It was Foxy Brown (of the "ill na na," her pet name for her private parts) who performed at the Whitney's Brite Nite fund-raiser this year, not the Peter Duchin Orchestra in their tuxedos. "John and Caroline" -- Kennedy, of course -- "asked Foxy, 'Are you gonna perform "Hot Spot"?' " says one hip-hop executive. "And Foxy asked Martha Stewart, 'Oh, aren't you the lady that does the gardening?' "
"It's a fabulous time," says Stewart, who snapped pictures at Russell Simmons's wedding on St. Barts last December -- where, reports Bobby Shriver (brother of Maria, and one of Simmons's groomsmen), "there were four supermodels, two billionaires, two princes, three movie directors, and a crackhead." Stewart adds, "I'm learning so much about what's going on!"
Unlike the Cotton Club days or even the Village jazz scene of the fifties and sixties, however, the "moment" is characterized by a burgeoning class of up-and-coming and increasingly powerful black entrepreneurs. "Money talks," says Monica Lynch, president of Tommy Boy Records. "And hip-hop is big business now." The "hip-hop-reneurial" movement, as it's called, has spawned the success of blacks in myriad offshoot industries such as fashion, advertising, publishing, publicity. Twenty years ago, it was Simmons who "laid the foundation" and "set an aspirational agenda," says Keith Clinkscales, publisher of Vibe. "He made the blueprint -- the philo, 'nome sayin'?" says the rapper Jay-Z.
It's Puff Daddy who's been getting the attention lately, so much so that in the minds of non-hip-hop fans, he's become almost synonymous with the genre: There was Puffy on the March 22 cover of Forbes -- there's been Puffy, Puffy, everywhere, including on the cover of the New York Post two weeks ago after the Bad Boy tycoon was arrested for allegedly beating Interscope Records executive Steve Stoute in a dispute over his appearance in a controversial video for the rapper Nas (there was Puffy in the video, nailed to a cross, which his mother, not his minister, as has been reported, apparently took issue with). Puffy may be in some real trouble now -- but that, too, only seems to be increasing his profile.
But if hip-hop moguls like Puffy and Master P (of No Limit Records) have been getting more column inches recently, it's Simmons, the so-called godfather of hip-hop, who blazed the trails and -- in an often volatile landscape -- continues to be considered hip-hop's most important player. In 1979, he made a hit out of the second rap record ever (Kurtis Blow's Christmas Rappin'), and then he made his name developing (along with then-partner Rick Rubin) acts like the Beastie Boys, Public Enemy, L.L. Cool J, and Run-D.M.C. "Around '84" -- the year Simmons started Def Jam -- says Gary Harris, a former company executive, "we were in a bar and Russ was telling me, 'I'm sick of making other people rich. I want to own my own shit, my own record label, my own movie company.' What I really thought was he was drunk. There weren't a lot of blacks thinking that way back then. There weren't a lot of examples to follow."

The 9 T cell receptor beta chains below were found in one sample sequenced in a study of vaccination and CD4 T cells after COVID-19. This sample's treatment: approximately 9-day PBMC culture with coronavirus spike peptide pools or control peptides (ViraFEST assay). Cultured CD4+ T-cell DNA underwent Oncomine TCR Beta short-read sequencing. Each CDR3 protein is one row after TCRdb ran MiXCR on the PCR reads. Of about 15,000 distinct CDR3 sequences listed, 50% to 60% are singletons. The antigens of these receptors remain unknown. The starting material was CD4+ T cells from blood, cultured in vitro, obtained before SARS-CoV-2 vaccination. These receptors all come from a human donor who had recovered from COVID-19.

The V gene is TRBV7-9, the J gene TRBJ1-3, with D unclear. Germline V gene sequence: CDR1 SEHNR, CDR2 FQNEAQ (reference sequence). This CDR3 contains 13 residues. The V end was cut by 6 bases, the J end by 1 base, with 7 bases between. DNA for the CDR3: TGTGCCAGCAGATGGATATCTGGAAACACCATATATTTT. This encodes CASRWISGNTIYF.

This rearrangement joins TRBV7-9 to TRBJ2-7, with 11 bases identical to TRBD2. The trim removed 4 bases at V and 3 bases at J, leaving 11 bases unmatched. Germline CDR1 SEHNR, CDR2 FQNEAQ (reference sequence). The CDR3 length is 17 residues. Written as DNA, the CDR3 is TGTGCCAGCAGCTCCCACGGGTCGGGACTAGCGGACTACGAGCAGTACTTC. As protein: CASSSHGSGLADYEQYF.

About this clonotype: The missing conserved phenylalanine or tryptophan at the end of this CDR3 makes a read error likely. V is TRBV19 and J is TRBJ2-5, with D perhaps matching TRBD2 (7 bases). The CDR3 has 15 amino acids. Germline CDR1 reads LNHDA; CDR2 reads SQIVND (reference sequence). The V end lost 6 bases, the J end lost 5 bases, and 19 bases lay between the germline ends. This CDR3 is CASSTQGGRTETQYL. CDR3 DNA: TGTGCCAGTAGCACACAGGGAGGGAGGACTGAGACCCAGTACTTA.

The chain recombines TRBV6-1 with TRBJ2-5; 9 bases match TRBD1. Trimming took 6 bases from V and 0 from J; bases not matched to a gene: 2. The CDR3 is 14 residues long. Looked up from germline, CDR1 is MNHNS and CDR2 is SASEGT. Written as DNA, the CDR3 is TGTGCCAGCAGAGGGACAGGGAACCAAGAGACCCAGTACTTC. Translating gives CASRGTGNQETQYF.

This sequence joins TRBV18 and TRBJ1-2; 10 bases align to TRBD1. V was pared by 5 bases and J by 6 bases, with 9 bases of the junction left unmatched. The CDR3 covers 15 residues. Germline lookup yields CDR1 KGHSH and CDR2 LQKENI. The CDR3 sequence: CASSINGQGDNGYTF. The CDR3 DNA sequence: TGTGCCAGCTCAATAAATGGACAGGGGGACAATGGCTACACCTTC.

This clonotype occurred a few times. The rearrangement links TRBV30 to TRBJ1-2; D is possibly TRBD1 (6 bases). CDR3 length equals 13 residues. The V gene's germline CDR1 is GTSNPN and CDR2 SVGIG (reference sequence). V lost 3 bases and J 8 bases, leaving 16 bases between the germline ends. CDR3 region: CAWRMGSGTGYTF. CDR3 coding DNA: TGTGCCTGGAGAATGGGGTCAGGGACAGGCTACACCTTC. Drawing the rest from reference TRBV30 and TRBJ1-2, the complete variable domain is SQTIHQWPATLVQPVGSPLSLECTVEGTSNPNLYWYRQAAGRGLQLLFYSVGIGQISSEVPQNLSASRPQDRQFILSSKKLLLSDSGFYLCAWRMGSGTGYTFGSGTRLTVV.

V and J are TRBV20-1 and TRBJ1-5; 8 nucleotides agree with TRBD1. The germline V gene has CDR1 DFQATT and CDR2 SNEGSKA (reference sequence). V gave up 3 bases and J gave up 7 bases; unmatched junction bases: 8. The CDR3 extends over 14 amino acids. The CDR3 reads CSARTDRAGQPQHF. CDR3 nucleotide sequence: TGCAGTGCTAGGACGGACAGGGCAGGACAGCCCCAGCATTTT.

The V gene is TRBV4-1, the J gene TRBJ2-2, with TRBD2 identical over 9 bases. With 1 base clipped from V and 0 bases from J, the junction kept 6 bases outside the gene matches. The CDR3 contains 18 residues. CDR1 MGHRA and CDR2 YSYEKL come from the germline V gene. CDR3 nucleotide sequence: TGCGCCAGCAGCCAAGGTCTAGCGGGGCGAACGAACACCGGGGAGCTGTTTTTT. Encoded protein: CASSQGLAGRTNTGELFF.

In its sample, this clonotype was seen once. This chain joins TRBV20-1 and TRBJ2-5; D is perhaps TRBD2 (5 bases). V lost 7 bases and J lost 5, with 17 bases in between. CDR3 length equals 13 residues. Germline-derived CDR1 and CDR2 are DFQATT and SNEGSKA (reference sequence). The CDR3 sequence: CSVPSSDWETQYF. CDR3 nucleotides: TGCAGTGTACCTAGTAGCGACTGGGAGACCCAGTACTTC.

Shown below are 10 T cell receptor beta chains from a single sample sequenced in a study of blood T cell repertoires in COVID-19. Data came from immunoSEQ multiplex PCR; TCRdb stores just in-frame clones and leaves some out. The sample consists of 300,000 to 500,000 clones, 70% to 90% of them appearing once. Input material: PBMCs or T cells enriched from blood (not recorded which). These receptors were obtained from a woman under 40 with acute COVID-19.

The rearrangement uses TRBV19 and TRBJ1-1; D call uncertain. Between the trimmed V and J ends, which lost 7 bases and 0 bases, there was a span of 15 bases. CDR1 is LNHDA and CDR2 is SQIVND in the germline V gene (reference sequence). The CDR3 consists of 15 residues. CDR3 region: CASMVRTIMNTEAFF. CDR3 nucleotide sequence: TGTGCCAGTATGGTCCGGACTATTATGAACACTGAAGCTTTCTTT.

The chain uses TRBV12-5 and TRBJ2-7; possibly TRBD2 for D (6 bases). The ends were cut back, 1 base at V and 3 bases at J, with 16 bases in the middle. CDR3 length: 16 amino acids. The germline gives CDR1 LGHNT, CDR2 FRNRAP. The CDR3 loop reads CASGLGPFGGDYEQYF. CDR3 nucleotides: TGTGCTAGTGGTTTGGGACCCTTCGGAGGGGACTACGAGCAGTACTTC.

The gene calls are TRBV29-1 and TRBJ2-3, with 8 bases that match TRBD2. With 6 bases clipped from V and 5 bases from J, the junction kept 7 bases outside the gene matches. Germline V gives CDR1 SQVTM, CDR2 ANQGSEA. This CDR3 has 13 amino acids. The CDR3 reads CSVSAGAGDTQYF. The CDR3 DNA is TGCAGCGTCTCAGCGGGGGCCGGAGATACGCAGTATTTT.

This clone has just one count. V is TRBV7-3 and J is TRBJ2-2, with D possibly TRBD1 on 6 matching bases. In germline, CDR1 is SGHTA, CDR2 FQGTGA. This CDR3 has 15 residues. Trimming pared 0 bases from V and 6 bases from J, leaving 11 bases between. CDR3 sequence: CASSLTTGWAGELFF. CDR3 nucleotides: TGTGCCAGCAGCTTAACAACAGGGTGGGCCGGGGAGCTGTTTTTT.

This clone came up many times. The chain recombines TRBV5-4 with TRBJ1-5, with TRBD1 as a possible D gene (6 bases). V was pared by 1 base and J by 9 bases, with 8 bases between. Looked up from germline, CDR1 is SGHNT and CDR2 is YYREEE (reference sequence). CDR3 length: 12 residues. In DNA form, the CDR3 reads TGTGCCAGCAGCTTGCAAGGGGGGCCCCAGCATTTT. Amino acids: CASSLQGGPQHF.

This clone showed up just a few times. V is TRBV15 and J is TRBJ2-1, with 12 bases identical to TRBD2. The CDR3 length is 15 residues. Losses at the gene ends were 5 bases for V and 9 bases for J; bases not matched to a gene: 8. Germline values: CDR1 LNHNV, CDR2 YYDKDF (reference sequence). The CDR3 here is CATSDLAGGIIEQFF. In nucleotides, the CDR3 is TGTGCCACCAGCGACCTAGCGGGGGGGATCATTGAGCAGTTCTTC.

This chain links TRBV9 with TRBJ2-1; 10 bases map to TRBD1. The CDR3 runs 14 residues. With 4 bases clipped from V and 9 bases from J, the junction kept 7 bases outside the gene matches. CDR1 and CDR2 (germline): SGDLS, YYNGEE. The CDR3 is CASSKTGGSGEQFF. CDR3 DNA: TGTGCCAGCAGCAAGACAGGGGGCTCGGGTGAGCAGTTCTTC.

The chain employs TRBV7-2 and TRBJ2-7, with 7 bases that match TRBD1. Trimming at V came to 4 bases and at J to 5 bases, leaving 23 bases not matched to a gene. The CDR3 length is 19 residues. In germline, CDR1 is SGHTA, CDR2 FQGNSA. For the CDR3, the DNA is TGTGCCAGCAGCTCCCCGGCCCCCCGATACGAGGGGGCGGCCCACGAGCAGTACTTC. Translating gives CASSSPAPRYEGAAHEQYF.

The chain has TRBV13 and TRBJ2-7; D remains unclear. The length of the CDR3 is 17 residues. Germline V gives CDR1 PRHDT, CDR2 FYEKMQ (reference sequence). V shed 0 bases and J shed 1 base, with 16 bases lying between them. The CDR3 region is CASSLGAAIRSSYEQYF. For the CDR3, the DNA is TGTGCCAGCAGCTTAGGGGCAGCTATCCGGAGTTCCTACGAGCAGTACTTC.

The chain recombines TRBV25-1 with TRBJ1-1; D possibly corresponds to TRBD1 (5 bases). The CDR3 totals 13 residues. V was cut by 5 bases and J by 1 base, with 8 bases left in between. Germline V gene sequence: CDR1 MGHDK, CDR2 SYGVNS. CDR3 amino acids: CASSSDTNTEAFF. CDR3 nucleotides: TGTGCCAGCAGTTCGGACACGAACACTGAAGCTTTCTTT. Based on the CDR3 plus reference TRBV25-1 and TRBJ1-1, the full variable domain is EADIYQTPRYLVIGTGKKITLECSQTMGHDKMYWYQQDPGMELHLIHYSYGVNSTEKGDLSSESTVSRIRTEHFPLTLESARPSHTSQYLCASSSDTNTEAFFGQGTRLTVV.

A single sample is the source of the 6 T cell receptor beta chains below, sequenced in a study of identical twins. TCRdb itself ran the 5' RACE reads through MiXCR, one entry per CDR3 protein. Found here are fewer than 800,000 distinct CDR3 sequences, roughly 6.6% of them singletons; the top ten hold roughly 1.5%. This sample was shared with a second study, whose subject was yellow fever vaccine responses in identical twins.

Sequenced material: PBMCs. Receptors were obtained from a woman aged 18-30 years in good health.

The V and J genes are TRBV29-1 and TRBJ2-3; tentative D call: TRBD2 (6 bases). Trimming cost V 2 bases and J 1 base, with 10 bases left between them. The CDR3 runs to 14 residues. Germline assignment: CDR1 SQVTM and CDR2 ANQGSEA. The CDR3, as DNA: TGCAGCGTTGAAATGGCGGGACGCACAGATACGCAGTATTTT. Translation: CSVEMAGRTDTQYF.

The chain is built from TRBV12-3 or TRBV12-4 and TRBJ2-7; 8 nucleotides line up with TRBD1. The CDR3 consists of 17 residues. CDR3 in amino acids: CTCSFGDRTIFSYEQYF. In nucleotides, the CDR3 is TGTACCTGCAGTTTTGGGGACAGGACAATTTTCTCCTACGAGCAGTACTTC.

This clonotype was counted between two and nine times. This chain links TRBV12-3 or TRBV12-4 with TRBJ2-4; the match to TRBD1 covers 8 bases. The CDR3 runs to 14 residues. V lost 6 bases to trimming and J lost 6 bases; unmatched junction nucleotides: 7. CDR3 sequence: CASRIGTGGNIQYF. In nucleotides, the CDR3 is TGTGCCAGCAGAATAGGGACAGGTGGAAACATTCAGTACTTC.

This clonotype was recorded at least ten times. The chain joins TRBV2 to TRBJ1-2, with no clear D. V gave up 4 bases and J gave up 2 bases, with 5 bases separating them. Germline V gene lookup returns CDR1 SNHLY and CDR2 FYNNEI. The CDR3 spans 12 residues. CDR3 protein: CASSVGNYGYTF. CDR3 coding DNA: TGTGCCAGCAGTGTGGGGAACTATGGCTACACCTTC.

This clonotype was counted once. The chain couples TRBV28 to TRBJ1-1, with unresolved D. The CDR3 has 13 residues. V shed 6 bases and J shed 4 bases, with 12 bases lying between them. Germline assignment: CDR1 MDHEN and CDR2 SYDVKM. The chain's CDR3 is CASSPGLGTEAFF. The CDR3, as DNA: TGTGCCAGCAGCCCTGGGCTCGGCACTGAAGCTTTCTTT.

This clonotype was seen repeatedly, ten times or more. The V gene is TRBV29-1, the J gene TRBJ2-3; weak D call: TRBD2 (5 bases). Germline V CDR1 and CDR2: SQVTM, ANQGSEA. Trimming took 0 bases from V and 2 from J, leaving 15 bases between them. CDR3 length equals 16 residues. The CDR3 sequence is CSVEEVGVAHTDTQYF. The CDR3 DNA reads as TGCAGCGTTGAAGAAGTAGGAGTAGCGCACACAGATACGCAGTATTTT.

Now Simmons has the movie company he always wanted (Def Pictures), along with an ad agency (Rush Media), a magazine (Oneworld), a TV show (Russell Simmons' Oneworld Music Beat), and his clothing line. Meanwhile, Def Jam has become arguably the most profitable label in America -- and along with it, as Simmons long predicted, hip-hop has become America's music, outselling pop and country last year. "Def Jam keeps setting the standards and opening up new horizons for the genre," says Doug Morris, CEO of the Universal Music Group, which, interestingly, is about to cut Simmons and his current partner, Lyor Cohen, a buyout check for $100 million for their 40 percent of the company.
It's with dismay and even sadness, however, that some people in the hip-hop community watch Simmons prepare to close his deal with Edgar Bronfman Jr., Universal's owner. It may be part of the hip-hop philosophy to sell, because hip-hop is about "getting paid"; but Def Jam has consistently put out music that has influenced the consciousness of a generation, from Public Enemy's "It Takes a Nation of Millions to Hold Us Back" in 1988 to DMX's "Slippin'," an anthem of struggle in the ghetto, today. Even Simmons -- who professes to be generally apolitical -- says he believes "a lot of kids learned a lot about what's going on down the block from hip-hop. I absolutely believe there's a real coming-together because of this music."
Then how can he bring himself to let it go? (He will stay on as chairman of Def Jam although no longer an owner.) "I don't completely understand it," says Selwyn Seyfu Hinds, editor-in-chief of The Source, the hip-hop bible. "There are deep, deep questions in black culture in terms of ownership, in the sight of somebody who is the very paragon of success selling his share off to the Man. People wonder, 'Is this Berry Gordy Part Two?'